The Answer have always drawn deep on their gospel tendencies and ‘Want You to Love Me’ sees them back in that glorious style with female backing singers and more lush keyboards. ‘Oh Cherry’ brings in harmonica, a thumping, driving bass line and another earworm. It’s hard to be unimpressed by the Northern Ireland quartet on this form. ‘No Salvation’ drops back to the band’s bluesy roots, with Neeson allowed space to really use that magnificent voice to full potential. It’s a laid back, chilled song that demonstrates the versatile nature of the band. It contrasts with ‘Cold Heart’ that follows, another classically crafted song that grabs you with its energy and vibrancy. 

There’s an excitement here as you listen, for these songs should fit neatly alongside staples in the live show. There’s more to come though, with the groove of ‘All Together’, the triumphant Rock ‘n’ Roll stomp of ‘Livin’ on the Line’, which is sure to tear a hole in those summer festivals, and the Zeppelin/Royal Blood edged ‘Get back on It’ all propelling the band along with style. Of course, it wouldn’t be right to have an album by The Answer which doesn’t contain at least one more gentle song and closing track ‘Always Right’ is just the one. A beautifully crafted semi-acoustic finale, it’s the perfect song to bring the album to a close. 

“Sundowners” is not only a fabulous piece of work, but also a sign of hope. My heart dipped when the band went on hiatus, and it skipped a beat when I heard the band were back in the studio. It hasn’t disappointed and the forthcoming tour with Oli Brown in support will only cement the experience. It’s a huge welcome back. 

‘Livin’ On The Line’ Official Video

01. Sundowners
02. Blood Brothers
03. California Rust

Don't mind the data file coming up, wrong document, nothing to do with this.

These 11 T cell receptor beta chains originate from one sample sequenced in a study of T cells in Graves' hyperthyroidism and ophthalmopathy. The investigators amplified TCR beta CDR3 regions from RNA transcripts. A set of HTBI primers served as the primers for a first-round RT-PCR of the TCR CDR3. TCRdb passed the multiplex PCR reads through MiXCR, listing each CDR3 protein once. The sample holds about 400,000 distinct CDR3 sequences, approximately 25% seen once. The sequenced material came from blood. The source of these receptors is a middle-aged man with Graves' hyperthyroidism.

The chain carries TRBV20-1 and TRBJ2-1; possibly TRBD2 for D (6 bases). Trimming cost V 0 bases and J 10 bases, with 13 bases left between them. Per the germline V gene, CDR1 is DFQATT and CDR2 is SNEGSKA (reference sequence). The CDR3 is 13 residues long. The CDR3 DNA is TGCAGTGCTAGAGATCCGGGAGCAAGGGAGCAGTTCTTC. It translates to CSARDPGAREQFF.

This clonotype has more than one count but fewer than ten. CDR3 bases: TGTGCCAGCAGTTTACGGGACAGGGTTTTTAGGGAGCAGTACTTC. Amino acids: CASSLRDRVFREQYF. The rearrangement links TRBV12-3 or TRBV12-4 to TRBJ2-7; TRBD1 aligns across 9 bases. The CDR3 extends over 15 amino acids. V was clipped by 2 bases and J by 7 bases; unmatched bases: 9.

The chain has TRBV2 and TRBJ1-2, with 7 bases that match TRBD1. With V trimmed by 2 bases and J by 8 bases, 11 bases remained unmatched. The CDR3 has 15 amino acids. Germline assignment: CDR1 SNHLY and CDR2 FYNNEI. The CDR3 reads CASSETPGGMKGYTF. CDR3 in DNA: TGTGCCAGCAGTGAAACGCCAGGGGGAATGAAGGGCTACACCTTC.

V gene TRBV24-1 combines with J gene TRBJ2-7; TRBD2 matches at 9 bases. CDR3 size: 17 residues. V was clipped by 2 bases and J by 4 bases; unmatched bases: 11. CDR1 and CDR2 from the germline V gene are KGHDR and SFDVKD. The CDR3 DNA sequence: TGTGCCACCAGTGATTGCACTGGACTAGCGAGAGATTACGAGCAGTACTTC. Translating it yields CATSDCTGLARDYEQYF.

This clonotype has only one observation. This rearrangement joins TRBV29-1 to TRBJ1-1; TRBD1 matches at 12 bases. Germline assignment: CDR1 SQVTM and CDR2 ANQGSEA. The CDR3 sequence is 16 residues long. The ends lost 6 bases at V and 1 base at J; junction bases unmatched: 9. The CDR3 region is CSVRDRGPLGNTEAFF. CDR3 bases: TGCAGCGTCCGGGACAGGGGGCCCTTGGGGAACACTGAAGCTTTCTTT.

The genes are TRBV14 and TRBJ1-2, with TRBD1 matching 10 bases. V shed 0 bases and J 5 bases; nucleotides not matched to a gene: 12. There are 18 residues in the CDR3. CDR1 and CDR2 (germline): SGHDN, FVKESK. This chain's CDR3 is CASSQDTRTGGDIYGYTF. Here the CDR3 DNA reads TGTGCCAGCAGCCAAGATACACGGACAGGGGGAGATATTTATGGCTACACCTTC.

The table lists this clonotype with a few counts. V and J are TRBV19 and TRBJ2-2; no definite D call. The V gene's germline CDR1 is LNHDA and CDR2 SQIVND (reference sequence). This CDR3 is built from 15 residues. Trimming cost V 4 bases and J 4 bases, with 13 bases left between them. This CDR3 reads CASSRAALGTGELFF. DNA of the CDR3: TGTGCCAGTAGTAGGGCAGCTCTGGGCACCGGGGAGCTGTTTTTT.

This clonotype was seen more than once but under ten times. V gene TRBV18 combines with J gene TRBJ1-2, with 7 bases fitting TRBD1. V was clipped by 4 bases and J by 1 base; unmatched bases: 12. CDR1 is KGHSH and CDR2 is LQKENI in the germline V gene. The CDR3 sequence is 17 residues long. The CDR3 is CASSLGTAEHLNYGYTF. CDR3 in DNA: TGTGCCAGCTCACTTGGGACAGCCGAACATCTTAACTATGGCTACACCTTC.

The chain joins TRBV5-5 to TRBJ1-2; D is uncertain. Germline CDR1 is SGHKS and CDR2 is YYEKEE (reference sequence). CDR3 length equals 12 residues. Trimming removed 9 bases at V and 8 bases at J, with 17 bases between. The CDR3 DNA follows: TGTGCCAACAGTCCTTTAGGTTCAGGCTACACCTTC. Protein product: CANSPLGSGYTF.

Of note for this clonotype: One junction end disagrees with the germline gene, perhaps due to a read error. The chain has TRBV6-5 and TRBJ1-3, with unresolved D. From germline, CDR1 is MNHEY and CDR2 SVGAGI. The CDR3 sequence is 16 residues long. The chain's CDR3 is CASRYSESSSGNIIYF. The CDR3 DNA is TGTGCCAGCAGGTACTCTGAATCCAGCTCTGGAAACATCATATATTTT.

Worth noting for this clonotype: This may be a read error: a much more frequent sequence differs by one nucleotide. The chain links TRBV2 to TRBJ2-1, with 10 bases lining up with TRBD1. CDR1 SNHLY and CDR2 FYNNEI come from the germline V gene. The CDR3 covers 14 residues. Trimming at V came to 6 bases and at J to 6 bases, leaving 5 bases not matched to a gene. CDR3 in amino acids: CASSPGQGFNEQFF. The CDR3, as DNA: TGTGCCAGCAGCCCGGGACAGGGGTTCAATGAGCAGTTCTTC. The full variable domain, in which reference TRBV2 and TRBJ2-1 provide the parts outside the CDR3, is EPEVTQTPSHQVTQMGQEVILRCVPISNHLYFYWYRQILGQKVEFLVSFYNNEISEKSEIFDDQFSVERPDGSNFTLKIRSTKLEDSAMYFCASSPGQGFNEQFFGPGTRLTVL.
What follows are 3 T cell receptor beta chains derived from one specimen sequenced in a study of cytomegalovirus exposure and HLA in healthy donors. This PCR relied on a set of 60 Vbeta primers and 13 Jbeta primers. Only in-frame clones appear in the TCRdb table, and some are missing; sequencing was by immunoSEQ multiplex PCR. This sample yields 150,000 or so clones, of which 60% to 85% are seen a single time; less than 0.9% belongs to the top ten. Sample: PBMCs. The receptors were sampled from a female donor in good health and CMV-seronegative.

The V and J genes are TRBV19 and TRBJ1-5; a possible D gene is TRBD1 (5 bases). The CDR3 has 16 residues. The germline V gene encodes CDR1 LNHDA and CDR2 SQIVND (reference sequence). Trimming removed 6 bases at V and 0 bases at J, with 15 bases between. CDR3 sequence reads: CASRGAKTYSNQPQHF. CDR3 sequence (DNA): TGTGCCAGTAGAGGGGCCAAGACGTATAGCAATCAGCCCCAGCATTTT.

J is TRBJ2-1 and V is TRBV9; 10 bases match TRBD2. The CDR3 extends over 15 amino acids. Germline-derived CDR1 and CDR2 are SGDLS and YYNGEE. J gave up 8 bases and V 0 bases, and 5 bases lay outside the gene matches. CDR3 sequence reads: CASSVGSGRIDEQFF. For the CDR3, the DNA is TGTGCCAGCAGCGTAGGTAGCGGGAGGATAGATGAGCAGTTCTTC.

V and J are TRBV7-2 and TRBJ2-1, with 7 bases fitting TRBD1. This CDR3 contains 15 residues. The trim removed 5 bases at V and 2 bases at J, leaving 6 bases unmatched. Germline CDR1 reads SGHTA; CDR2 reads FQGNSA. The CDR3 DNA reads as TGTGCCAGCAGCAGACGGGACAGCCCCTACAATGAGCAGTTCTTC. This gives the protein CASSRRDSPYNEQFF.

04. Want You to Love Me
05. Cherry
06. No Salvation
07. Cold Heart
08. All Together
09. Livin’ on the Line
10. Get Back on It
11. Always Right 

Cormack Neeson – Vocals
Paul Mahon – Guitars
Mickey Waters – Bass
James Heatley – Drums


Disclaimer: This review is solely the property of Paul Hutchings and Ever Metal. It is strictly forbidden to copy any part of this review, unless you have the strict permission of both parties. Failure to adhere to this will be treated as plagiarism and will be reported to the relevant authorities.

Saxon – Live, w/ Sweet Savage – Ulster Hall, Belfast 

Saxon Live Ulster Hall Belfast Poster

Saxon – Live, w/ Sweet Savage
Ulster Hall, Belfast 
Live Review and Photography by Paul Hutchings

According to Biff Byford, Saxon haven’t played Belfast since 1983. I think the great man has got his wires crossed, for Saxon, while not regular visitors to Northern Ireland, have played there a good number of times over the years. It has, however, been seven years since Biff and his band last played round the corner at the Limelight, on the ‘Battering Ram’ tour in 2016. Little wonder that this show, the band’s first time in the splendid Ulster Hall, was sold out a few days before the show. 

Saxon’s show the night before in Dublin had been a frenzied affair according to social media. Heading out on the next leg of their Carpe Diem tour which they had commenced in the UK and Europe in Autumn 2022, this latest run sees the band head back to Germany for several dates before their summer festival season begins. For a band whose combined age is 329 years, they are true warriors of the road; Saxon’s work ethic is incredible. 

Back in the early 1980s, a small Belfast band called Sweet Savage provided one Vivian Campbell to the world. Campbell would of course go on to join Dio for the first three albums, and then Def Leppard. Another member of Sweet Savage in the 1990s, Simon McBride, is the current guitarist of Deep Purple. But there’s a lot more to Sweet Savage than just providing the world with guitar heroes. Founding member Ray Haller remains the driving force in the band. His energy is infectious, as he powers along with driving bass lines as well taking the lead vocals. He’s joined by guitarist Phil Edgar, a staple in the band’s line-up since 2011 whilst anchoring the unit is drummer Marty McCloskey, who provided a solid platform. A spread of tracks from the band’s back catalogue including their most well-known album, “Killing Time”, the title track of course, famously covered by Metallica in 1991. New tracks from their forthcoming album ‘Bang!’ including a second ever play for new one ‘Leave Me Alone’ bode well the songs receiving a decent reception. A solid if unspectacular cover of Thin Lizzy’s ‘The Rocker’ went down well, leaving them to finish with ‘Killing Time’ and a reception that befitted their status.